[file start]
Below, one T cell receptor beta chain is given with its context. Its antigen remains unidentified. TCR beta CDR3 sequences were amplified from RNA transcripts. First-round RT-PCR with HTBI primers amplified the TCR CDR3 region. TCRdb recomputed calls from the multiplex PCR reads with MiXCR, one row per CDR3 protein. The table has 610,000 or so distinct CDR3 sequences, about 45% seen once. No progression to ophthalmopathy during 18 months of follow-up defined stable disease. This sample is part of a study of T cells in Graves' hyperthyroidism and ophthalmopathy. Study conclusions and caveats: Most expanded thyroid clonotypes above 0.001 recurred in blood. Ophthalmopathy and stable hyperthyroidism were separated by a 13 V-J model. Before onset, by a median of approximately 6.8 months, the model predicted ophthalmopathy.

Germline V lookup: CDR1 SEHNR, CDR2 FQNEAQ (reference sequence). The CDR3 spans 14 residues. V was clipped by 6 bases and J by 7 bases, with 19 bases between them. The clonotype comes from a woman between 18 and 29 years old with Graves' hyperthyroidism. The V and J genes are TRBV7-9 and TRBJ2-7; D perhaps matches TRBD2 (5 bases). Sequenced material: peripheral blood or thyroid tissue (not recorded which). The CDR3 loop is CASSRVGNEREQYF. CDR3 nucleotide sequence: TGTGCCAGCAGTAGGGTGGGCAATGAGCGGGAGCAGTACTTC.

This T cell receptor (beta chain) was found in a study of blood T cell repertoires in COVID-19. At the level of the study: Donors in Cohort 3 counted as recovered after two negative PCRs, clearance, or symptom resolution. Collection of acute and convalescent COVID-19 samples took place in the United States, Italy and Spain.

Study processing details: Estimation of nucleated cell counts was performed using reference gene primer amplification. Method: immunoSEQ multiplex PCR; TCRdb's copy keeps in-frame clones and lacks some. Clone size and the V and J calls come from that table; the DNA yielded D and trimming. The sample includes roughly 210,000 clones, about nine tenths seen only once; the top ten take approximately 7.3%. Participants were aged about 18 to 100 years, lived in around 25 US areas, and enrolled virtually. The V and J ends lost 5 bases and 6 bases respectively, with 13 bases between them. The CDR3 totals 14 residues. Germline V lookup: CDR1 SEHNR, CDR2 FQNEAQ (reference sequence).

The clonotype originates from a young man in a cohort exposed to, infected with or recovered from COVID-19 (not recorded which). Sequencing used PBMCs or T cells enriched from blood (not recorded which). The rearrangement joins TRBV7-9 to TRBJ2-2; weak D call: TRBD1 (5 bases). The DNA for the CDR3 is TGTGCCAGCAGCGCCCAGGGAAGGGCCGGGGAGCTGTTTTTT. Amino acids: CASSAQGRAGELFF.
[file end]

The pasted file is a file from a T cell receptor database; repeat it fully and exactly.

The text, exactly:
Below, one T cell receptor beta chain is given with its context. Its antigen remains unidentified. TCR beta CDR3 sequences were amplified from RNA transcripts. First-round RT-PCR with HTBI primers amplified the TCR CDR3 region. TCRdb recomputed calls from the multiplex PCR reads with MiXCR, one row per CDR3 protein. The table has 610,000 or so distinct CDR3 sequences, about 45% seen once. No progression to ophthalmopathy during 18 months of follow-up defined stable disease. This sample is part of a study of T cells in Graves' hyperthyroidism and ophthalmopathy. Study conclusions and caveats: Most expanded thyroid clonotypes above 0.001 recurred in blood. Ophthalmopathy and stable hyperthyroidism were separated by a 13 V-J model. Before onset, by a median of approximately 6.8 months, the model predicted ophthalmopathy.

Germline V lookup: CDR1 SEHNR, CDR2 FQNEAQ (reference sequence). The CDR3 spans 14 residues. V was clipped by 6 bases and J by 7 bases, with 19 bases between them. The clonotype comes from a woman between 18 and 29 years old with Graves' hyperthyroidism. The V and J genes are TRBV7-9 and TRBJ2-7; D perhaps matches TRBD2 (5 bases). Sequenced material: peripheral blood or thyroid tissue (not recorded which). The CDR3 loop is CASSRVGNEREQYF. CDR3 nucleotide sequence: TGTGCCAGCAGTAGGGTGGGCAATGAGCGGGAGCAGTACTTC.

This T cell receptor (beta chain) was found in a study of blood T cell repertoires in COVID-19. At the level of the study: Donors in Cohort 3 counted as recovered after two negative PCRs, clearance, or symptom resolution. Collection of acute and convalescent COVID-19 samples took place in the United States, Italy and Spain.

Study processing details: Estimation of nucleated cell counts was performed using reference gene primer amplification. Method: immunoSEQ multiplex PCR; TCRdb's copy keeps in-frame clones and lacks some. Clone size and the V and J calls come from that table; the DNA yielded D and trimming. The sample includes roughly 210,000 clones, about nine tenths seen only once; the top ten take approximately 7.3%. Participants were aged about 18 to 100 years, lived in around 25 US areas, and enrolled virtually. The V and J ends lost 5 bases and 6 bases respectively, with 13 bases between them. The CDR3 totals 14 residues. Germline V lookup: CDR1 SEHNR, CDR2 FQNEAQ (reference sequence).

The clonotype originates from a young man in a cohort exposed to, infected with or recovered from COVID-19 (not recorded which). Sequencing used PBMCs or T cells enriched from blood (not recorded which). The rearrangement joins TRBV7-9 to TRBJ2-2; weak D call: TRBD1 (5 bases). The DNA for the CDR3 is TGTGCCAGCAGCGCCCAGGGAAGGGCCGGGGAGCTGTTTTTT. Amino acids: CASSAQGRAGELFF.